Note: I certainly hope that this review does not warrant knife-throwing.

Final Verdict
This book promises magic and it gives it to us. Descriptions and prose that are positively palpable, an eccentric cast, a subtle and complex plot make this book definitely one for the Shelf of Recommendation!

Have you read the book? What did you think? Comment below and share your thoughts. Have a book you'd like me to read or would like to make a recommendation? Contact me on goodreads at

Next time: Sometimes, love can just Ruin everything....

Sunday, September 3, 2017

Winemaker of the North by J.T. Williams

Don't let the title fool you: this isn't about fantasy characters getting tipsy and having fun. This is thrilling, enchanting, nail-biting, and surprisingly heartfelt fantasy adventure about a man learning to let go of what he's taught and daring to believe in what is right.

Sviska is an assassin, raised by the Order, to carry out their wishes and execute whomever they send him to. When one such assignment is botched, he is then sent on a "succeed-or-die" mission to the mysterious city of Elianthrond. In this city, magic, something he'd been raised to believe is blasphemy, runs rampant and he meets dwarves, elves, dragon tamers and many more. Sviska learns that he's to pose as their new winemaker, who is really more of a potion-brewer, to create a special wine to save the inhabitants from a curse threatening to destroy them all. Sviska quickly finds himself torn, unsure if he is to serve the Order he's been bound to all his life, or save the one place in all the world that has ever felt like home.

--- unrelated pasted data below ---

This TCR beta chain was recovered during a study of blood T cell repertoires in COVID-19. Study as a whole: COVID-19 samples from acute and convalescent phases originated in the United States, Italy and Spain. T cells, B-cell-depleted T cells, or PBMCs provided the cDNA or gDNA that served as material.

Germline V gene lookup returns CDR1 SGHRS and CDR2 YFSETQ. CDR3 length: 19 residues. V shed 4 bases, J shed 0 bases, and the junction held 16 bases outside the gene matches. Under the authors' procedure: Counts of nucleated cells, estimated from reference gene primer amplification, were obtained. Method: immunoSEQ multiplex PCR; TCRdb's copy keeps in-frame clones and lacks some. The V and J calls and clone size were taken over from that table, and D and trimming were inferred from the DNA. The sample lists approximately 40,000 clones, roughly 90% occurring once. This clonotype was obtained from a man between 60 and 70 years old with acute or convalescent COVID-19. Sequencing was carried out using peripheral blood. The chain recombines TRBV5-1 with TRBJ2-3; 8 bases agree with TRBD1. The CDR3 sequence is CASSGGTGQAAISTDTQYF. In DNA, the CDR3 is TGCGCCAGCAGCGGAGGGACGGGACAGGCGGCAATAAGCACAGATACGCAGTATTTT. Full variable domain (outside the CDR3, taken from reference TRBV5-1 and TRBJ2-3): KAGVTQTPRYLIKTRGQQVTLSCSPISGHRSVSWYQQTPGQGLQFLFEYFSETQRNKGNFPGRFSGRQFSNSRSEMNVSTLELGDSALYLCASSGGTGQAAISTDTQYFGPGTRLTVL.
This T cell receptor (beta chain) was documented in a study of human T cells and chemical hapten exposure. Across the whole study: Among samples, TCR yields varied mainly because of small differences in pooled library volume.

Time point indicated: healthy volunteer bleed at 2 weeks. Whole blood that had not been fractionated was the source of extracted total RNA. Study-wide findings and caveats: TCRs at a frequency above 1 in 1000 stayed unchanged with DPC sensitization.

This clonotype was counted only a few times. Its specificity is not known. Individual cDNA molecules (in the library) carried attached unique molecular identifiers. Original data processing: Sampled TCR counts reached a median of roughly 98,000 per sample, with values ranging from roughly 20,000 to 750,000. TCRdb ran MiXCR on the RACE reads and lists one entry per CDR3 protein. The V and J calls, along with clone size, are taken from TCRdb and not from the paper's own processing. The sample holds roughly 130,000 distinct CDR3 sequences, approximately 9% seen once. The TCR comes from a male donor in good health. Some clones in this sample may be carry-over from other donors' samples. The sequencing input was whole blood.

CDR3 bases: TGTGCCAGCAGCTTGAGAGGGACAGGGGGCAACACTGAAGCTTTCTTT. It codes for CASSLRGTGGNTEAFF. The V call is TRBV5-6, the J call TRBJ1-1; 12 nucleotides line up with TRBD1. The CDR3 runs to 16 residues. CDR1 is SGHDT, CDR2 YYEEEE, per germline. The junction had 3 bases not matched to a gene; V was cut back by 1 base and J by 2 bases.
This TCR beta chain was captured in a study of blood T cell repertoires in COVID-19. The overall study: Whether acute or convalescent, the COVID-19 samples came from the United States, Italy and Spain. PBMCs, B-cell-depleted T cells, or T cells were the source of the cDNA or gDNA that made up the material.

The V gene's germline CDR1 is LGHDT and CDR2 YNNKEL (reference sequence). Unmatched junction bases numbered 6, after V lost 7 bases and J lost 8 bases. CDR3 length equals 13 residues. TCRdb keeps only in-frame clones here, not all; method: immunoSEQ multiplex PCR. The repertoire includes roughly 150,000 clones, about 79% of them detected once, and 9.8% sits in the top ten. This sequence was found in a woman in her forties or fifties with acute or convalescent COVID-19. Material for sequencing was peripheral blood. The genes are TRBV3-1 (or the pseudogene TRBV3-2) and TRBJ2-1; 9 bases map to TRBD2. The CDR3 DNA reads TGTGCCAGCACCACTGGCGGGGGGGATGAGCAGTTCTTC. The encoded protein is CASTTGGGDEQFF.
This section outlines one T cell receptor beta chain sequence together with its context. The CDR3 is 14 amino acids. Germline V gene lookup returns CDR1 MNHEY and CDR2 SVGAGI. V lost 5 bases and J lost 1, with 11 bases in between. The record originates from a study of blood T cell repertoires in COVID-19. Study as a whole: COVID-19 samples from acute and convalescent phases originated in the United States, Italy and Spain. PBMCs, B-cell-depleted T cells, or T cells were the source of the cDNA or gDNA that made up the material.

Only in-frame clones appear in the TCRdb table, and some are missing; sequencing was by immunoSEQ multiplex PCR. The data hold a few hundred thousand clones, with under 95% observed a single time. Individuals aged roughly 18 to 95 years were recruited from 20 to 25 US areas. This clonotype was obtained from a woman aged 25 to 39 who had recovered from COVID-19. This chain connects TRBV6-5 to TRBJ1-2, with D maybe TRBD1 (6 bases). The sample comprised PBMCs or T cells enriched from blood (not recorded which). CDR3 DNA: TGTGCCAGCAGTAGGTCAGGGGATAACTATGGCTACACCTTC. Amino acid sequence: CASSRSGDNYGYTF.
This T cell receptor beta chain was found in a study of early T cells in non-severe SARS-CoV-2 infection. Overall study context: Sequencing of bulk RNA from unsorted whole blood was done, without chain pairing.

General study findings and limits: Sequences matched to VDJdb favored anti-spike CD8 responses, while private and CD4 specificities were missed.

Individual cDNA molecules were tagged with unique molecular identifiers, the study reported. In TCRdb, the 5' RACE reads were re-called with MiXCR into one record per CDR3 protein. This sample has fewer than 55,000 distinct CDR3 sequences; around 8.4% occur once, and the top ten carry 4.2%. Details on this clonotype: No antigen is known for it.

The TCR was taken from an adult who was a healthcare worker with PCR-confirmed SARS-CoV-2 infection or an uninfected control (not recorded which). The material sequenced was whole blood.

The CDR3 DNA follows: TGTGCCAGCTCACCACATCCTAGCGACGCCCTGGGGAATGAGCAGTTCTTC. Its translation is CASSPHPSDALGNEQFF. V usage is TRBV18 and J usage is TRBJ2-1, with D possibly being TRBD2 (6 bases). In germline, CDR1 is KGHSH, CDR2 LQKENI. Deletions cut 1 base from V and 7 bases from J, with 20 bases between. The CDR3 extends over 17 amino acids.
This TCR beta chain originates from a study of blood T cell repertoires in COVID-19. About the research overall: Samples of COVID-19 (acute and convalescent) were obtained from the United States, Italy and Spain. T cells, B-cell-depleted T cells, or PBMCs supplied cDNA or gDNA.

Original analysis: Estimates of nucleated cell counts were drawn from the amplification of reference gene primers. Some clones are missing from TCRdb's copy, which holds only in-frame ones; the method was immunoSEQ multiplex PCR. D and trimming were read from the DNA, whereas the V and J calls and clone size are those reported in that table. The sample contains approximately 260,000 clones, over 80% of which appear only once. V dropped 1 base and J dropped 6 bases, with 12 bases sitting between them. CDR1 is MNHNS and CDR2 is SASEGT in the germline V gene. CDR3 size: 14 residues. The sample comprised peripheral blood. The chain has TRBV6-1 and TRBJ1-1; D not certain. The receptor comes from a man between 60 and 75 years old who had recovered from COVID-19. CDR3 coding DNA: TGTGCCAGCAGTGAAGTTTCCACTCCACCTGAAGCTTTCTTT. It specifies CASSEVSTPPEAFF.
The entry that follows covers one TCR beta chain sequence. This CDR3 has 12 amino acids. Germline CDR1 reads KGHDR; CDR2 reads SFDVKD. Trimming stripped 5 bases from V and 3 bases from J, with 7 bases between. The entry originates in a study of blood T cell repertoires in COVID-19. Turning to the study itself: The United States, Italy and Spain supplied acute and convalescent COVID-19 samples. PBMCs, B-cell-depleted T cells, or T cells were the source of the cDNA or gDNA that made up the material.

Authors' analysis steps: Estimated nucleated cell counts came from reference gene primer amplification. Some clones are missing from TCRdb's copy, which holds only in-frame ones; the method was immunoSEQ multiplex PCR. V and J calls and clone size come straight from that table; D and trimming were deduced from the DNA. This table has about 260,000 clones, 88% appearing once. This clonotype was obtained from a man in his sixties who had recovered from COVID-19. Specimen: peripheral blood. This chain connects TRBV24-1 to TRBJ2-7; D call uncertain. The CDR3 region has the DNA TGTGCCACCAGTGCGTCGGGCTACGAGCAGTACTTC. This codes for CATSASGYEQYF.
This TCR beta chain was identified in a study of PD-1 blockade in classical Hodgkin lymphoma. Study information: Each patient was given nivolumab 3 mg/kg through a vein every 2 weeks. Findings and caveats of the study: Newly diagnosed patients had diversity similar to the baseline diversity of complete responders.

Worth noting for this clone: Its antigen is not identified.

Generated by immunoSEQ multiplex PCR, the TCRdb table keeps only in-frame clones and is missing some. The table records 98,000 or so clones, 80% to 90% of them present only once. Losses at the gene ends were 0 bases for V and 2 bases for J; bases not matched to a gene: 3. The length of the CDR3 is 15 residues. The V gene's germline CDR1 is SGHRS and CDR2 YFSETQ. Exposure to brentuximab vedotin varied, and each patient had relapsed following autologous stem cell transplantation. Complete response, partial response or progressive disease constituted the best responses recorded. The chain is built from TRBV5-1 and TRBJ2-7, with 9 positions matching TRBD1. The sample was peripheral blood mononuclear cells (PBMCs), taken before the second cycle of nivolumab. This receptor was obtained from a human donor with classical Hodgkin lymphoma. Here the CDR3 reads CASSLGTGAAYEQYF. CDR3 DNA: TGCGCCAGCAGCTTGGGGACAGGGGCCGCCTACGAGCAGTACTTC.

With the main character being an assassin, I was glad to see that there is more to Sviska as a character than just a heartless killing machine. He's very human, something most characters in this profession don't tend to be. He's curious, he's jumpy, he's polite, and he allows himself to feel lost and no longer in control when put in a situation he doesn't understand. He's a very realistic character that way, he's capable of realistic emotion and you feel as he does. I really enjoyed Sviska's character and was happy to be going through this journey with him.